“You can’t have courage without fear.”
There are two sets of circumstance in life: what we can control and what we cannot control. Regardless of how we feel, we are where we are right now because of our decisions to this point.
When we reach a crossroads in our life—or find ourselves in a moment of discomfort, unhappiness or even tragedy—we ask ourselves, “How did I get here?” But a more constructive course of action is to:
An interesting paradigm shift occurs when we draw a line in the sand and take personal responsibility for our circumstances. First, we let go of the pain that’s been holding us back, allowing us to move forward unencumbered. Second, we realize that we have far more power over our own circumstances than we had ever imagined. Finally, it empowers us to make better decisions—on the condition that we have prepared a clear definition of success.
In 1836, during the Battle of the Alamo, Colonel William Travis received a letter from his foe, Mexican General (and also the country’s sitting President) Antonio Lopez de Santa Anna, demanding instant surrender. The general and his 1,500-strong battalion had the Alamo and its 150 Texan soldiers completely surrounded.
Twenty-six-year old Travis gathered the Alamo defenders together and explained that their demise was not only probable but imminent, leading to two simple choices: either die courageously defending the Alamo or willingly surrender to the enemy. Travis pulled out his sword, drew a literal line in the sand, and asked for volunteers to cross the line and join him—against unsurmountable odds—to continue to defend their position
With their course of action agreed, Travis responded to the surrender letter with cannon fire. As the siege continued, he wrote a letter addressed to the people of Texas and across America:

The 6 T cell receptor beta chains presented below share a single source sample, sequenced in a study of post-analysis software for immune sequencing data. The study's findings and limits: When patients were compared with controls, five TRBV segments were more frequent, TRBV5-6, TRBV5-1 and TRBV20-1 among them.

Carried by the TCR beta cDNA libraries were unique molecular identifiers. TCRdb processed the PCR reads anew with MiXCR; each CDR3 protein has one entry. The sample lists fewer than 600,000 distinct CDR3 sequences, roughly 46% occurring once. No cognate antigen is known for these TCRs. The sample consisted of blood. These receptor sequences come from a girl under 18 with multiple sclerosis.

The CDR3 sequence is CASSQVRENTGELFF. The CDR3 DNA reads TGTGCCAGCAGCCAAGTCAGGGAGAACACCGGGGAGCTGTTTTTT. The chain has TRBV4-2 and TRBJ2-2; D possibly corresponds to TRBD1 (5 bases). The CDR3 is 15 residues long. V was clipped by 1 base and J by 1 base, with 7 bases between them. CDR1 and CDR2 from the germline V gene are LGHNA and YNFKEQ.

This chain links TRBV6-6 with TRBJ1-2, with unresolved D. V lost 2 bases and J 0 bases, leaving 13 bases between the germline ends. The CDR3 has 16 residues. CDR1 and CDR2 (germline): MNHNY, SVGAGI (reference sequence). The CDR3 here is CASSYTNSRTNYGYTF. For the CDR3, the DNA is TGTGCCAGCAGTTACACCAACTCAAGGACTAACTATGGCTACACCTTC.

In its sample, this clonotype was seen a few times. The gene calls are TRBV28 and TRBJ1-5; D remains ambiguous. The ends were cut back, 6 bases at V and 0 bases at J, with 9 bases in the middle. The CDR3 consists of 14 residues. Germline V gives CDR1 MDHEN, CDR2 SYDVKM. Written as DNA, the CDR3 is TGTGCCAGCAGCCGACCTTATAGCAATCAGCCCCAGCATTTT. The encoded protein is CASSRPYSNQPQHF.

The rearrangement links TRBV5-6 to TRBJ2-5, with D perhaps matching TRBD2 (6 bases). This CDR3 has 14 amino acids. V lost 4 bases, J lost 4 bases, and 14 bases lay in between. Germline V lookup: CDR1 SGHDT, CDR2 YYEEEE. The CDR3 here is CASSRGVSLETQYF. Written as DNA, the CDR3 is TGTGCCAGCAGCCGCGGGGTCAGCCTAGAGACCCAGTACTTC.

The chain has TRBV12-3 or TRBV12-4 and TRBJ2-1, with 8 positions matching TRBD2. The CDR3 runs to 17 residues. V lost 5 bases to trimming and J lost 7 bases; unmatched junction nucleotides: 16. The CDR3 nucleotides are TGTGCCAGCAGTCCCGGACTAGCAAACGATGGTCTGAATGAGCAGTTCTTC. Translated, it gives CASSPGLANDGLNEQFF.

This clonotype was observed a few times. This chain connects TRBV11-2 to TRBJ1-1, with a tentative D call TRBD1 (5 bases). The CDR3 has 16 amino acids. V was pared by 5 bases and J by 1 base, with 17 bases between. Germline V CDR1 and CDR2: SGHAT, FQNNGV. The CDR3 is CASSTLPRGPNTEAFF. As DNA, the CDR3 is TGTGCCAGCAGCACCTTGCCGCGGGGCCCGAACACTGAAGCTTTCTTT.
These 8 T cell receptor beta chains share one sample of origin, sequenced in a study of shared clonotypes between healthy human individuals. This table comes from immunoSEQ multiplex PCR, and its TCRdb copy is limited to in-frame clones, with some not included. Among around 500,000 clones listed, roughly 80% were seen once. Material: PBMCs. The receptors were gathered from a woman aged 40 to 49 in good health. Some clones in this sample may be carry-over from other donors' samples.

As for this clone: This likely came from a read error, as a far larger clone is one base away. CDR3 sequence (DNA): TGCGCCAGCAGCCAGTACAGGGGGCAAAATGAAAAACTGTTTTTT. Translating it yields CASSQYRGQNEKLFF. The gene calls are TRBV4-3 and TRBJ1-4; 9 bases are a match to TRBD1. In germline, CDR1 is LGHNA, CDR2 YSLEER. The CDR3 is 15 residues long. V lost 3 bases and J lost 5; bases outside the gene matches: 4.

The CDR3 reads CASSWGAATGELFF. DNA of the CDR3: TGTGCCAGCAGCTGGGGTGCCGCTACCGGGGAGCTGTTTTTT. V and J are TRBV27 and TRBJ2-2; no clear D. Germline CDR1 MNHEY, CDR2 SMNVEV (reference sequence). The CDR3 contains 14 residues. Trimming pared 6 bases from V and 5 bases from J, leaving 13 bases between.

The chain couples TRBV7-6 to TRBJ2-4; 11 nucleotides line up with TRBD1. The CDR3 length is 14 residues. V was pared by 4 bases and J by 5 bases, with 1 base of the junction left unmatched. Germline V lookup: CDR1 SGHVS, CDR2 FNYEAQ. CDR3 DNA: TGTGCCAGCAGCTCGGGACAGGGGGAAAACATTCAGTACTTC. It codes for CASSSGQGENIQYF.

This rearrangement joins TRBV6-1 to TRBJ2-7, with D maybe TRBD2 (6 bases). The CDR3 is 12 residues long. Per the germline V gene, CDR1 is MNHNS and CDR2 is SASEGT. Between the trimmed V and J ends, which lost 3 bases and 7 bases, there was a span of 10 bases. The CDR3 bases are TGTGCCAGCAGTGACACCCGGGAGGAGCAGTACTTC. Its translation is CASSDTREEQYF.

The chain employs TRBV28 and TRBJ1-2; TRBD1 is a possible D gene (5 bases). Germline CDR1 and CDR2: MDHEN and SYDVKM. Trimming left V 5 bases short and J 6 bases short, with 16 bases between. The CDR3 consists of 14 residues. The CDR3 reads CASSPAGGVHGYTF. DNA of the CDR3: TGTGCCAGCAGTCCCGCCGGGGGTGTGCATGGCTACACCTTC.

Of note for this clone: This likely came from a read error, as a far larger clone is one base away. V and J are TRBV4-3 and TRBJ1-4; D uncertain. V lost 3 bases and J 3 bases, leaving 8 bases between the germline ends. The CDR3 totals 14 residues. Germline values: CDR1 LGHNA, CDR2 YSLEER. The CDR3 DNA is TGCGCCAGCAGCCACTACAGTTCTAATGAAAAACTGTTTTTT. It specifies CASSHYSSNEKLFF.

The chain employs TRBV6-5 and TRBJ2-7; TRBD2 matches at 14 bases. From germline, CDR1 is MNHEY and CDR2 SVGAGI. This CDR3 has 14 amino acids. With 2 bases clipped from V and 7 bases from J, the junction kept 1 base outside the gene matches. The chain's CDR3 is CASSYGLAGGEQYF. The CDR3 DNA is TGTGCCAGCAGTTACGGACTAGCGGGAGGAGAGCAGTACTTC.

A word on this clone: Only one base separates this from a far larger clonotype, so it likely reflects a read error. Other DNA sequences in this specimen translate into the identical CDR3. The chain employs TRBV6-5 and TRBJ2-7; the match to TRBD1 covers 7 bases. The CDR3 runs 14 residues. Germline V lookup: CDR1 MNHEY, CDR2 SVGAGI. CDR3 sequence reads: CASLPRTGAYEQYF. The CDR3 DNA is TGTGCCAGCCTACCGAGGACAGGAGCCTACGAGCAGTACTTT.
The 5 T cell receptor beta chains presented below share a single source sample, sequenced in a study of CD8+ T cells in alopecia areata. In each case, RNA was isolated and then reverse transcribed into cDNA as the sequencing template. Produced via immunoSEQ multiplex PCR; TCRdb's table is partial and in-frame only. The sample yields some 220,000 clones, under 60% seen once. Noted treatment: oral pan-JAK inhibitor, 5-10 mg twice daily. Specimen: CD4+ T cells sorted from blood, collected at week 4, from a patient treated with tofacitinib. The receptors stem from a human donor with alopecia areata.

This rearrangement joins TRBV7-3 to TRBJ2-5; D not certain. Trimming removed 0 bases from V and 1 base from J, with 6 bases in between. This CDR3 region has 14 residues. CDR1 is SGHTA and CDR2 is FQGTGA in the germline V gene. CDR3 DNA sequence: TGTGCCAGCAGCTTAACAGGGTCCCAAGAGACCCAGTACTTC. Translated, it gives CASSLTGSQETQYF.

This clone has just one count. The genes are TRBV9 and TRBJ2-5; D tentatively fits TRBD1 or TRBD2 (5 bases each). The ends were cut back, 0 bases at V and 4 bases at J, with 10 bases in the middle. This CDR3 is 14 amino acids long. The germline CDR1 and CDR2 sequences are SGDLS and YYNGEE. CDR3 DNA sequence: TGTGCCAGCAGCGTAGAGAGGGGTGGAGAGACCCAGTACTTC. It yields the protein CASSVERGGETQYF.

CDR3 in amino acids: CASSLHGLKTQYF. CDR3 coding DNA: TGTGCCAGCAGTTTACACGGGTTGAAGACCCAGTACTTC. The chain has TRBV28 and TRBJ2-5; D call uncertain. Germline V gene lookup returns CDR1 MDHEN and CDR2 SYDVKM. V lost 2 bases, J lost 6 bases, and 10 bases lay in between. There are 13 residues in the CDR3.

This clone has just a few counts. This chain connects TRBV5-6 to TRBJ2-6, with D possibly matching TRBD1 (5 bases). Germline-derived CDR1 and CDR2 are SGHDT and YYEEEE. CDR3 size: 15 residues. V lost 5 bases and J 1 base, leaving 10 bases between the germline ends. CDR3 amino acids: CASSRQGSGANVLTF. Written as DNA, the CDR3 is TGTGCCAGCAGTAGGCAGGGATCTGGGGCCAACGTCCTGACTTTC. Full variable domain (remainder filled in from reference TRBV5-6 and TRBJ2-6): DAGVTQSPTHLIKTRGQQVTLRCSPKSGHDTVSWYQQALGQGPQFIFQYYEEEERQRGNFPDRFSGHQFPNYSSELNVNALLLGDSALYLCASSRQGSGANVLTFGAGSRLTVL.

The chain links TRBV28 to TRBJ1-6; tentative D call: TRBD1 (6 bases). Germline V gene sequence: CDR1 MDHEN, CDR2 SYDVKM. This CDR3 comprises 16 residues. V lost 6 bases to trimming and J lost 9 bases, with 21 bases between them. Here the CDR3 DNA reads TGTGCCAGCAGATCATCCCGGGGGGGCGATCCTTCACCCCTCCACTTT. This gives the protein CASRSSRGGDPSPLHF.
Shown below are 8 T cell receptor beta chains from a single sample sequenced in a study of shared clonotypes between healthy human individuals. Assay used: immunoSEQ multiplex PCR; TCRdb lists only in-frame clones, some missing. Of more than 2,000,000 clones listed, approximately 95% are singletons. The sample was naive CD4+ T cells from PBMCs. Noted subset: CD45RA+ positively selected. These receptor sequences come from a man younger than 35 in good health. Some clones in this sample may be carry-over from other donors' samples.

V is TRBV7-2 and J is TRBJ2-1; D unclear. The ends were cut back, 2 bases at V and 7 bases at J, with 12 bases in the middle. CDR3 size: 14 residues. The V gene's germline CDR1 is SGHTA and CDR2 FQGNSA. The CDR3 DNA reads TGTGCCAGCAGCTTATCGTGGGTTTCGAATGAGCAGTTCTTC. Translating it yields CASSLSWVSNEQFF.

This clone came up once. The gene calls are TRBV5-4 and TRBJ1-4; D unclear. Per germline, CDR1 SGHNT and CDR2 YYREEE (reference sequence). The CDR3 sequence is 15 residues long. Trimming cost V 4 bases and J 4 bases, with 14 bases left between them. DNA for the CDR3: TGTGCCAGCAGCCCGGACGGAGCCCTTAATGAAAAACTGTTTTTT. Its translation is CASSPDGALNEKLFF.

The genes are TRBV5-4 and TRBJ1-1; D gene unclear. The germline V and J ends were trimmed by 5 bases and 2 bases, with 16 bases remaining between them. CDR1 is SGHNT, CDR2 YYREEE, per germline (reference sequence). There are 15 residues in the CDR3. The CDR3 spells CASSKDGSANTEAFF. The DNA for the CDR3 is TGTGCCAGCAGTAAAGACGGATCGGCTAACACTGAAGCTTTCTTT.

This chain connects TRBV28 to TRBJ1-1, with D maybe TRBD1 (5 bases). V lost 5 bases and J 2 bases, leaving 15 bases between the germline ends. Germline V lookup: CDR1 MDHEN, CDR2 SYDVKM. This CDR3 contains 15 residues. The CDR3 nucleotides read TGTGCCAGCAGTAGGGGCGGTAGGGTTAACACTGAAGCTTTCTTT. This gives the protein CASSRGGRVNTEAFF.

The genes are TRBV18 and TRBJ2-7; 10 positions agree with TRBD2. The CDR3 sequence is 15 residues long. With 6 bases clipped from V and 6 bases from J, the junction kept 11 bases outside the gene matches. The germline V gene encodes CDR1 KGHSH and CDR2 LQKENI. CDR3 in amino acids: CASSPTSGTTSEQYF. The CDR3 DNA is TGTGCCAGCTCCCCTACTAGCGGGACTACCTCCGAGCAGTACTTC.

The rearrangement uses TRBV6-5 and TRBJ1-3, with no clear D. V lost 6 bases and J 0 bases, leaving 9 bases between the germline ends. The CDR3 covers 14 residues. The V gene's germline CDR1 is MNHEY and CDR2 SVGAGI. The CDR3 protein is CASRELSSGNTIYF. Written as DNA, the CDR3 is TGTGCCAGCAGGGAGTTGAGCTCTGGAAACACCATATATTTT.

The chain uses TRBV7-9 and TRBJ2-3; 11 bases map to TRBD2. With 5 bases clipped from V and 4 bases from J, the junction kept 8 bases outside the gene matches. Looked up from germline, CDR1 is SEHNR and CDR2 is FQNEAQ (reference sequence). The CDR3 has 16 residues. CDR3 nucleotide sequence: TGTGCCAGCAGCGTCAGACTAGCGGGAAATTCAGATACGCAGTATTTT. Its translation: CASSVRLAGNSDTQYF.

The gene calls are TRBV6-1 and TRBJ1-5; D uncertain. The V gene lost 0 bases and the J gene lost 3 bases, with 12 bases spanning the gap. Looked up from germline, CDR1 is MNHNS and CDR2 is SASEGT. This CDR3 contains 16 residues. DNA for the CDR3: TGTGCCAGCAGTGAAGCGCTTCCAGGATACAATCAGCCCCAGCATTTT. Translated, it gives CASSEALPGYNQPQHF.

Fellow citizens and compatriots;
I am besieged, by a thousand or more of the Mexicans under Santa Anna. I have sustained a continual bombardment and cannonade for 24 hours and have not lost a man. The enemy has demanded a surrender at discretion, otherwise, the garrison are to be put to the sword, if the fort is taken.
I have answered the demand with a cannon shot, and our flag still waves proudly from the walls. I shall never surrender or retreat. Then, I call on you in the name of liberty, of patriotism and everything dear to the American character, to come to our aid, with all dispatch.
The enemy is receiving reinforcements daily and will no doubt increase to three or four thousand in four or five days. If this call is neglected, I am determined to sustain myself as long as possible and die like a soldier who never forgets what is due to his own honor and that of his country.
VICTORY or DEATH.
William Barret Travis
Lt. Col. Comdt.
Travis died in the ensuing battle, but his message inspired the region. When Travis’ letter was received, reinforcements arrived and defeated Santa Anna, paving the way for the Republic of Texas to be admitted as the 28th member of the United States.
Today, Travis’ letter of defiance is regarded as a “masterpiece of American patriotism”. The simple act of drawing a line in the sand gives us a conscious acknowledgement that the past is irreversible and reminds us that all we have control over are our thoughts and the decisions we make from this point onwards. Today’s decisions are tomorrow’s realities.
Your future isn’t written; it’s never too late. If you’re sick of accepting whatever fate hands you, take purposeful action—even if you’re afraid to take the first step. After all, you can’t have courage without fear, as the earlier Jocko Willink quote reminds us.
Victory or death. The choice is yours.
Onwards and upwards always,